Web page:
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Akathisia Variants and Tardive Dyskinesia-Reply

Stephen M. Stahl, MD, PhD
Arch Gen Psychiatry. 1986;43(10):1015. doi:10.1001/archpsyc.1986.01800100109018.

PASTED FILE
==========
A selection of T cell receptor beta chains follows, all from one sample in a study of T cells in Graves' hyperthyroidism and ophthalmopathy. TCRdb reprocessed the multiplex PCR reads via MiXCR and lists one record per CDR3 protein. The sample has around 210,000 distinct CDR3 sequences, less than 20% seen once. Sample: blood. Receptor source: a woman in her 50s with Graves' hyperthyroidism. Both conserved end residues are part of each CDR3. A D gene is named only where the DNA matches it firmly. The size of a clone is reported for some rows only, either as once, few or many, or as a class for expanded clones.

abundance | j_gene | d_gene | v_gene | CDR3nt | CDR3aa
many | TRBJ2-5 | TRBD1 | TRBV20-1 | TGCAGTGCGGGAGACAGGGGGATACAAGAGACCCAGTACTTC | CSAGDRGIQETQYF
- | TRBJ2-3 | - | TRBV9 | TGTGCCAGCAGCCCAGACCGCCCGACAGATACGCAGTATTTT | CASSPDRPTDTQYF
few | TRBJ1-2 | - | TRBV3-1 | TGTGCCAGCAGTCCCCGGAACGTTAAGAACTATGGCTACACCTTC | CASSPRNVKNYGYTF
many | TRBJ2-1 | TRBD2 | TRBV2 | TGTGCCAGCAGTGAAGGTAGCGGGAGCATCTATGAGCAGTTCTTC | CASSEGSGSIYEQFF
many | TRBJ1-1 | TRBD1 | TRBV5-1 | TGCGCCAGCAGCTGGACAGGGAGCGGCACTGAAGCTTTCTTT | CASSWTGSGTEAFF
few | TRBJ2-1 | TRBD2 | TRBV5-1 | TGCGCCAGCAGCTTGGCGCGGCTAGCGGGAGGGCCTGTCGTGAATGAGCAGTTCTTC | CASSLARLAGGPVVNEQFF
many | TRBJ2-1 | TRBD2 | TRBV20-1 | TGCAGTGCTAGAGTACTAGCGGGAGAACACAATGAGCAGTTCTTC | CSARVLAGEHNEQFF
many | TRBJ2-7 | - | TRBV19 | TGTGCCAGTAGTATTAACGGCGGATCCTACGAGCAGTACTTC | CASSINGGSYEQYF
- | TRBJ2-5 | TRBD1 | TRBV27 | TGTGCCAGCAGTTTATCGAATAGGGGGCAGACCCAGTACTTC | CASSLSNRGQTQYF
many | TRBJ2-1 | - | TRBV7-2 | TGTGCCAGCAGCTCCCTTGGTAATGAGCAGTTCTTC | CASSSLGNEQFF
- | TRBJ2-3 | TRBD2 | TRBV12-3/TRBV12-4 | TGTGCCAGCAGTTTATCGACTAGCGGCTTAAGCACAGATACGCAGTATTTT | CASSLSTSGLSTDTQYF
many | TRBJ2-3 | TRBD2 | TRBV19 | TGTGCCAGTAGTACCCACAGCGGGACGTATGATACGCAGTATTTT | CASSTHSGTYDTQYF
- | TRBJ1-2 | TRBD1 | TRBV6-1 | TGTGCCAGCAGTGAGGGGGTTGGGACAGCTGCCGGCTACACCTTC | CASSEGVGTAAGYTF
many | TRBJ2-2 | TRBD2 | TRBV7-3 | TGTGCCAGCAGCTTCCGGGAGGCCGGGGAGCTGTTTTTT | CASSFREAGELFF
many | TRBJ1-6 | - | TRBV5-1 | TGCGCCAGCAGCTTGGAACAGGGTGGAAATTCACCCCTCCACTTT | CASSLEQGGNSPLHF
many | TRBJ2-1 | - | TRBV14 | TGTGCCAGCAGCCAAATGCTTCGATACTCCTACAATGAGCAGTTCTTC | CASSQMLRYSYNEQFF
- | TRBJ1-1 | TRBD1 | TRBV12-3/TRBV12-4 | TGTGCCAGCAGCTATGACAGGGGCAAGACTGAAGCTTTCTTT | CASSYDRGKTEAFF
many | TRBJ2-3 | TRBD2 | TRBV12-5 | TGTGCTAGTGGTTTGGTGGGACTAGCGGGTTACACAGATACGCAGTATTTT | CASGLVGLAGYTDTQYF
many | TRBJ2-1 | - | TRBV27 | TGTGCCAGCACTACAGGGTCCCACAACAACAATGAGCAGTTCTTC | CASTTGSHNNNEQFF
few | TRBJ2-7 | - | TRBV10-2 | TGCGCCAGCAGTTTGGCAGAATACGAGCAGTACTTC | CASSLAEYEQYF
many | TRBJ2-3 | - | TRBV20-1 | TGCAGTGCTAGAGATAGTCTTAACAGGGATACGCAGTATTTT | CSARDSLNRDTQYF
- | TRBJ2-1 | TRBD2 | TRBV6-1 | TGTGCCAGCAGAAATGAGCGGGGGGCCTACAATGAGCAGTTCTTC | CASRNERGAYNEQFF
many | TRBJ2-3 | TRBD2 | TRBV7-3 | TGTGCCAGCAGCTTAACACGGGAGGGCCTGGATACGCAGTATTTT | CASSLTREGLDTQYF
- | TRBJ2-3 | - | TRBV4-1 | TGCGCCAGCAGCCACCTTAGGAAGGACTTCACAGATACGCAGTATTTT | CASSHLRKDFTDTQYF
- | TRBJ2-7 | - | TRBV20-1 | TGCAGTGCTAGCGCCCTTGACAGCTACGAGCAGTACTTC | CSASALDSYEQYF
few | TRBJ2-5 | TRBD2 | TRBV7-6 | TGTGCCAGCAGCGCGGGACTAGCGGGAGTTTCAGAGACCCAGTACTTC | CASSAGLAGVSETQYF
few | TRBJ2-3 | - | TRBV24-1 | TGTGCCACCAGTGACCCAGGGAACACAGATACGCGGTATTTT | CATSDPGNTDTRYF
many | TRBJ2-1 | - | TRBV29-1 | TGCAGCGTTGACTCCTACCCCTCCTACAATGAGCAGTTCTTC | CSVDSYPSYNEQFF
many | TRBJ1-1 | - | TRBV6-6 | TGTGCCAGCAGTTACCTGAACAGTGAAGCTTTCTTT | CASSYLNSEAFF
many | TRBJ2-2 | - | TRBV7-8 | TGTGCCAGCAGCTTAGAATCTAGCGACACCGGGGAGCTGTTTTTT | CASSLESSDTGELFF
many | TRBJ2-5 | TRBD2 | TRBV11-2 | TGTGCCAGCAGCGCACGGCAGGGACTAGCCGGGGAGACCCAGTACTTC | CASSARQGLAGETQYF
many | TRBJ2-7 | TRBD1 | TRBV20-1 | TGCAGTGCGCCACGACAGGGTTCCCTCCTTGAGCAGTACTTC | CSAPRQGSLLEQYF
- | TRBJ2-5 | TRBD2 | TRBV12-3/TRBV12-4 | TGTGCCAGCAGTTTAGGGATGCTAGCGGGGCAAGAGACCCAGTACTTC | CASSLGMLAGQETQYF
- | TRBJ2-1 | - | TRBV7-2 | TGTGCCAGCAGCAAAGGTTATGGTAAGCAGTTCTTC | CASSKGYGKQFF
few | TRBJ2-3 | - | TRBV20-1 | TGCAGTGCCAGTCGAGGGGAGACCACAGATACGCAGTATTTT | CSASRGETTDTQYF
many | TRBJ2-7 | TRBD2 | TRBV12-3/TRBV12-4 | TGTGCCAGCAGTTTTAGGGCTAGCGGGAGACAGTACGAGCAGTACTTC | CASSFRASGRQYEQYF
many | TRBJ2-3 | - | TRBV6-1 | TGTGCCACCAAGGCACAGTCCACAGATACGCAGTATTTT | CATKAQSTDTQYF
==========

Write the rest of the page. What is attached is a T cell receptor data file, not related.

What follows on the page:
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In Reply.—  Akathisia, a stepchild of movement disorders and an orphan of psychiatry, is beginning to receive the serious attention and clarification it deserves. However, further debate will be necessary to generate a consensus among psychiatrists, neurologists, and pharmacologists as to the meaning and definition of the term akathisia. Barnes and Braude1 have introduced some disciplined thinking and provocative proposals, which are long overdue, for the concept of akathisia. The major point of my editorial comment2 on the Barnes and Braude article1 was to emphasize the importance of investigating the natural history whereby acute neuroleptic side effects, such as akathisia, develop into the chronic side effect, tardive dyskinesia, and to do so paying attention to the natural history of the underlying schizophrenic illness.The letter by Dr Munetz addresses another important point: are akathisia and tardive dyskinesia voluntary or involuntary? Munetz suggests that akathisia movements are voluntary and that

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